Ischaemic heart disease

Fresh calls for national audit of cardiac rehab programs


The Heart Foundation’s chief medical advisor has renewed calls for a national annual audit of cardiac rehabilitation programs.

Cardiologist Professor Garry Jennings says that despite the proven benefits of cardiac rehabilitation, too many patients are continuing to slip through the cracks when they leave hospital after their heart attack.

The most recent Heart Foundation Heart Attack Survivors Survey 2015 showed only 38% said they were advised to attend cardiac rehabilitation by hospital staff.

“I suspect the story is still the same,” Professor Jennings told the limbic.

According to an information statement for health professionals published by the Heart Foundation this year, patients who participate in a cardiac rehabilitation program are 40% less likely to be readmitted to hospital within 12 months and 25% less likely to die from another heart attack.

The economic benefits of promoting cardiac rehabilitation programs are impressive. While the heart attack costs the health system around $30,000 – equating to $1 billion each year, cardiac rehabilitation costs on average $885 for a person to attend.

The survey also revealed that 80% of patients would attend cardiac rehab, if they were advised to be their health professional.

Professor Jennings said it appeared the problem stemmed from a lack of referral at discharge from hospital. In fact he said he was also concerned about the lack of follow-up advice also offered in terms of returning to work, diet and exercise.

“We’ve been struck by the lack of information exchange when they leave hospital,” he said. “The big gap is people being referred to the service in the first place.”

He said it could be as simple as communication breakdown.

“I think that the medical staff thing the nursing staff have done it, the nursing staff think the GP will do it and the GP thinks it’s been done,” he said.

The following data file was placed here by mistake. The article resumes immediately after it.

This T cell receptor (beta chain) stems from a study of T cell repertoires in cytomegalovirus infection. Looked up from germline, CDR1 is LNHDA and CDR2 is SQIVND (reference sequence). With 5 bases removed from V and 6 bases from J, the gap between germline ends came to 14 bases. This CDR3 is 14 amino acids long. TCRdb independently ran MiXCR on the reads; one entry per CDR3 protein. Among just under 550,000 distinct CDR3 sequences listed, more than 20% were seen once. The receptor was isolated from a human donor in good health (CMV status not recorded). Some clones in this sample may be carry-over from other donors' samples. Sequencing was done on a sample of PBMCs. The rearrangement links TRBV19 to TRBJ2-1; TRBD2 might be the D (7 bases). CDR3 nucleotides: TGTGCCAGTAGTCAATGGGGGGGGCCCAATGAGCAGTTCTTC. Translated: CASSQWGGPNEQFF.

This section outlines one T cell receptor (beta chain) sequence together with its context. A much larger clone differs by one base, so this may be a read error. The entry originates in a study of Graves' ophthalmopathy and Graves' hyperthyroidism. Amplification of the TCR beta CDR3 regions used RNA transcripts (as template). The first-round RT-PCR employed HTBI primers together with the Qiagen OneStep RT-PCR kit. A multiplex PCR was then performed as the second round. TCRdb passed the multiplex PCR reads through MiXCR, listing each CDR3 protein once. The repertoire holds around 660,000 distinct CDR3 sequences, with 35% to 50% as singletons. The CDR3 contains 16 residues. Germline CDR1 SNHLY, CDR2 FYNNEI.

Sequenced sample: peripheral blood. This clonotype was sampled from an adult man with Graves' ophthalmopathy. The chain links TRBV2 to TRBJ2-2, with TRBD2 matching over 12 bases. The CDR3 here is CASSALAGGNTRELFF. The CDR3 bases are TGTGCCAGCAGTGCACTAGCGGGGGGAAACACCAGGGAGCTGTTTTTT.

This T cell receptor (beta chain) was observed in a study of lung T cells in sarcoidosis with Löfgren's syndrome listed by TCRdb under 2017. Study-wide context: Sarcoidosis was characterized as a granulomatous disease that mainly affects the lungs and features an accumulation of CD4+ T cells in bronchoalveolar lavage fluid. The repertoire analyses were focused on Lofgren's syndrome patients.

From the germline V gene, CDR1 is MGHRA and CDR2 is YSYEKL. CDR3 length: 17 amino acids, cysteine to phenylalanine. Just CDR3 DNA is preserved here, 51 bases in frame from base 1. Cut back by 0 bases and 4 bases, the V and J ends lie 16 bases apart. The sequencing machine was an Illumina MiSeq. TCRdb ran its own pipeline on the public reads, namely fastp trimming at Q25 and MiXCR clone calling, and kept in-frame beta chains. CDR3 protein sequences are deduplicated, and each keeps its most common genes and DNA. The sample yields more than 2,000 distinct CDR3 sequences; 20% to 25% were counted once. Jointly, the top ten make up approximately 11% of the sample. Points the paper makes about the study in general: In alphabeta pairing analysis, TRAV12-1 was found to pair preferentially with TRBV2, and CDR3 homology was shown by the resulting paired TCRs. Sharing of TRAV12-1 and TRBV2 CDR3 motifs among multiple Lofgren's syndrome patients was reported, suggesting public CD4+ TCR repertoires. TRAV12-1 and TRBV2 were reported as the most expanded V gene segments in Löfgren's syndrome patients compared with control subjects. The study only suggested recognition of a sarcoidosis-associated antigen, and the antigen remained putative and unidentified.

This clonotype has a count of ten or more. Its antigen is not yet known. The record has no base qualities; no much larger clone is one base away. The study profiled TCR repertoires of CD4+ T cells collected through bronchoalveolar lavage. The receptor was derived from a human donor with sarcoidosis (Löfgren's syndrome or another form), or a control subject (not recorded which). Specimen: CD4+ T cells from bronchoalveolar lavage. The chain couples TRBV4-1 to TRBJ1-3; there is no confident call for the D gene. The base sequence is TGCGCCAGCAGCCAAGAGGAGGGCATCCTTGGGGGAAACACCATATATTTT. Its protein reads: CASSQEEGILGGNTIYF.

A national audit of all current cardiac rehabilitation programs would help identify the barriers to people accessing them after a heart attack. “We’re not finding any change,” he said.

He said it could be worth considering whether the concept of cardiac rehabilitation needed a rebrand to encourage more people to want to do it, conceding patients may misunderstand the process to be a long and arduous commitment.

“These programs these days are pretty tailored and time efficient,” he said.

Professor Jennings said he was frustrated that there seemed to be such a gridlock with getting patients to programs that are going to give them as greater chance of avoiding a second event.

Foundation figures show that in fact 40% of patients are less likely to be readmitted to hospital and 25% less likely to die from another heart attack.

“This is another example of so many of the issues that are not giving us the best health system we could have,” he said.

But Australia is not alone. A recent Spanish systematic review published in the International Journal of Cardiology that looked at the existing literature analysing factors that affect participation and adherence to cardiac rehabilitation programs.

The authors reviewed 29 studies from Medline, EMBASE and Cochrane databases from between 2004-2016 and found general consensus that participation and adherence to cardiac rehabilitation programs is low despite their effectiveness.

They also found that participation follows a determined pattern that is very homogeneous everywhere, with the most frequent variables affecting participation are age, gender and retirement.

Professor Jennings said he was not surprised by the findings, and they served to further support the need for an audit.

“We tend to focus on the front end of the heart attack,” he said. “We need to do more than that.”

The Heart Foundation has developed a Cardiac Rehabilitation Advocacy Strategy that can be accessed here.

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